However, celebrations will be brief as attentions now turn to Sunday's away fixture against the Cambridgeshire Cats, who lie in wait and will look to pounce on the smallest mistake...

#TPBF

Match report by Nii Anteson
Header image ©phil3productions

Contact Sports and Recovery

This article was written by London Blitz, Hertfordshire Hurricanes, and GB Lions strength and conditioning coach Fab Gargiulo, and re-blogged with permission from fitfab21.com

Contact sports hurt! FACT!

Games like Rugby, American football, Ice Hockey, Lacrosse and Football are all full of contact. Whether it's tackling, blocking, scrumming or just 1-on-1 defender vs attacker, your body undergoes a significant amount of muscle damage during a game. This not only hurts the following few days after but it is important that you help yourself to recover in order to minimise longer term or chronic injuries that can keep you out of the game and even restrict your everyday life.

Muscle damage is caused when the muscle cells are torn apart or broken as a result of contact. These cells effectively 'bleed' a range of substances such as creatine kinase, nitrogen and urea which can all contribute to those sore legs on a Monday morning. These substances are known as inflammatory or muscle damage markers which typically peak 24-72 hours after strenuous exercise.

So how do you help yourself recover?

Rest or move?
Both active rest and sleep are 2 major factors to helping you feel better quicker!
Active rest should have the aim of increasing blood flow and respiratory rate in order to get more freshly oxygenated blood to the muscles - great ways of doing this include;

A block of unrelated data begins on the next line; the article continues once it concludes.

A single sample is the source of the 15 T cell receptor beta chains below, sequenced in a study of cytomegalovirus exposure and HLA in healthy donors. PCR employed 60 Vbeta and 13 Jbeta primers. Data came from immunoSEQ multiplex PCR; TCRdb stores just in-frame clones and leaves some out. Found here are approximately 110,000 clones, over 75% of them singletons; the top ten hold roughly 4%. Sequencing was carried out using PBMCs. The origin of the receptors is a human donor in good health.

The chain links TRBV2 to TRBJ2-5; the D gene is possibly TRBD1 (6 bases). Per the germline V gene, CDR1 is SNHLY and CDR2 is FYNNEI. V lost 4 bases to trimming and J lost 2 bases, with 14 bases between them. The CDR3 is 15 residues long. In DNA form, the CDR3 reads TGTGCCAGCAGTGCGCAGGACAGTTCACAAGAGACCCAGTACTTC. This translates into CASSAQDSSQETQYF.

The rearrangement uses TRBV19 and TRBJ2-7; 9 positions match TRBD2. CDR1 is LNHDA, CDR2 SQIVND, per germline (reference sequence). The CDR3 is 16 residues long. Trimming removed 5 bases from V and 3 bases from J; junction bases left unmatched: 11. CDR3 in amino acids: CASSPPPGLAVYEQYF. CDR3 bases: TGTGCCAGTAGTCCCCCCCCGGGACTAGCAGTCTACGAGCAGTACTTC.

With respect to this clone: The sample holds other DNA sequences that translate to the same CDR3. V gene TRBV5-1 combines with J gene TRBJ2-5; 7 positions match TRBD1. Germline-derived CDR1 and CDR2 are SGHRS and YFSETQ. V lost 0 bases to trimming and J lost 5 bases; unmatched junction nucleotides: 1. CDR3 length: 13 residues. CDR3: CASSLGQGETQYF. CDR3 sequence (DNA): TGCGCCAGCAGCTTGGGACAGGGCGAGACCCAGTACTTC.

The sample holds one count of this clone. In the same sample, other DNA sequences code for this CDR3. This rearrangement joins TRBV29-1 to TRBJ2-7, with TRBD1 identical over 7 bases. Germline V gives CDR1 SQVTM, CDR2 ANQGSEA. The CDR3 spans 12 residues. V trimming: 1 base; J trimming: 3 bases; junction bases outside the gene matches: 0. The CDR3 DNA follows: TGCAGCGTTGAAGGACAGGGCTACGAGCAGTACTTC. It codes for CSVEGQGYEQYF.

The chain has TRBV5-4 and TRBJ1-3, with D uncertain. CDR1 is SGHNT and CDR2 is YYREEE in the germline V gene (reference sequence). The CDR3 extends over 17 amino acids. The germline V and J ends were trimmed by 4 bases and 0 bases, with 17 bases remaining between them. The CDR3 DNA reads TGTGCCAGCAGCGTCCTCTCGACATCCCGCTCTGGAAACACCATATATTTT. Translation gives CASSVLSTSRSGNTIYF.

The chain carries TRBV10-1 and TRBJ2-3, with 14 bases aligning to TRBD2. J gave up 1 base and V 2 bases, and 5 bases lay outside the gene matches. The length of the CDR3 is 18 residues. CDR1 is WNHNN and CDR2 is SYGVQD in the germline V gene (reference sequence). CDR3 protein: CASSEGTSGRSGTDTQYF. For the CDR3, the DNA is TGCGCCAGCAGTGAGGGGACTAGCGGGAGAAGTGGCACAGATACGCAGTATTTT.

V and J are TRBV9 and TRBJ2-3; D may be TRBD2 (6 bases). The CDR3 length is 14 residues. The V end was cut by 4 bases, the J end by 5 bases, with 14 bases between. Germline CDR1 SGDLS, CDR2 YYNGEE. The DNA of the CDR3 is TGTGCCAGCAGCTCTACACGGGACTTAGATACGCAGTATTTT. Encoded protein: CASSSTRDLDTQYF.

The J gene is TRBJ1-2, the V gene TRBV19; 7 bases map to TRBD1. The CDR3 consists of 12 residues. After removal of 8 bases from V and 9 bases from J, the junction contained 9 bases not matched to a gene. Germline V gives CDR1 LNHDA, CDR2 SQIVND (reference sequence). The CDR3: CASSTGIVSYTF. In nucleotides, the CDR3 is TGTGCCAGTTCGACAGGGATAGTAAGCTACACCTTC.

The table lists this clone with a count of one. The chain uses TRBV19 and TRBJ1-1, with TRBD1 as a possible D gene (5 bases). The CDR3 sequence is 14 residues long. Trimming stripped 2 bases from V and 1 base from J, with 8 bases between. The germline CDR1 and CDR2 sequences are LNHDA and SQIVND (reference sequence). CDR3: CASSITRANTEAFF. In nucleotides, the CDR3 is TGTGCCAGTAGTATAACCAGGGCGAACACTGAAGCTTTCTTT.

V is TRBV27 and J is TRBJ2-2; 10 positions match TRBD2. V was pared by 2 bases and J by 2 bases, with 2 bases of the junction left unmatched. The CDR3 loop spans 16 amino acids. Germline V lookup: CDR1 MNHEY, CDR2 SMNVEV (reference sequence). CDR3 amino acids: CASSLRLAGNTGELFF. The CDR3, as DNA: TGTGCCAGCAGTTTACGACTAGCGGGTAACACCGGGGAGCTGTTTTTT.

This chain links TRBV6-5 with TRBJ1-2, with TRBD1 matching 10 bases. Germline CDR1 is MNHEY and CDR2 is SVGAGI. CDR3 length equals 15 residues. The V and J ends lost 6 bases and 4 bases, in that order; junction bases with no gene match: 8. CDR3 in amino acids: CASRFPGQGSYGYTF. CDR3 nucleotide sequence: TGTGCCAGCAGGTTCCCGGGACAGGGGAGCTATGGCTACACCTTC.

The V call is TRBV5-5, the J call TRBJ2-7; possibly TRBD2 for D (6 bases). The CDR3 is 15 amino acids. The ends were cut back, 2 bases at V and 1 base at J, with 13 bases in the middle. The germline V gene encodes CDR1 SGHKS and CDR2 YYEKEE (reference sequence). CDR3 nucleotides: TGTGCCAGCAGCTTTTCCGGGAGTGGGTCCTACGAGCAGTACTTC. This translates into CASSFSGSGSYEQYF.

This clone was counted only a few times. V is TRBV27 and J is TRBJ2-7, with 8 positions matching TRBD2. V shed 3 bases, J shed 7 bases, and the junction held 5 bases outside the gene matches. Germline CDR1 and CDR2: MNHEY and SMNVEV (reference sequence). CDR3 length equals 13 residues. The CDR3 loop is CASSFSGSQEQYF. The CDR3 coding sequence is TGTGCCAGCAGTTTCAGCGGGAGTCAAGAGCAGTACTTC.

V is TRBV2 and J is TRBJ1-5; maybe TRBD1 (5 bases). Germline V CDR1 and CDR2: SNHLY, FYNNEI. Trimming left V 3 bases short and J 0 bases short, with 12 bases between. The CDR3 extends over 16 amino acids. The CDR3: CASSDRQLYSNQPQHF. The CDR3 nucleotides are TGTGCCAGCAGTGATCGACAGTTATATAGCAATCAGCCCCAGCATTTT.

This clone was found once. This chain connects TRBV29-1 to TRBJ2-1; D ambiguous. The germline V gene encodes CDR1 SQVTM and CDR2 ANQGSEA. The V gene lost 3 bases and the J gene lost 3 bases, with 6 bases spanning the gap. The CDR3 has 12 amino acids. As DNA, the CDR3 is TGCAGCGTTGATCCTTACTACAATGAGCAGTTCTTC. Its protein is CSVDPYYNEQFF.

20 minute light swim - a non-impact way of getting the blood pumping
20 minute cycle - low impact, lower body focused, aim to gently raise heart rate to around 50%max
20 minute light jog or dog walk! - get outdoors, get some fresh air and increase your heart rate.

Sleep - the ultimate time when the body heals itself. Aim to get 8-10 hours of uninterrupted sleep following a heavy match or training session. This is often one of the easiest most cost effective ways to help recover, yet so many people overlook it due to the busy lifestyles we all lead. If you are a super busy person, at least once a week get a great long recovery sleep in! 

Stretch - this should be a daily activity, but especially in the 48 hours after a strenuous training session or match. There are many ways to stretch, but it should always be done on warm muscles, so get your body temp up first. You can do foam rolling, partner stretching, yoga or if by yourself try this. The video below shows a series of stretches linked together to create a 'flow'. Try using this on a daily basis - it takes about 10 minutes of your time and can even be done in front of the TV!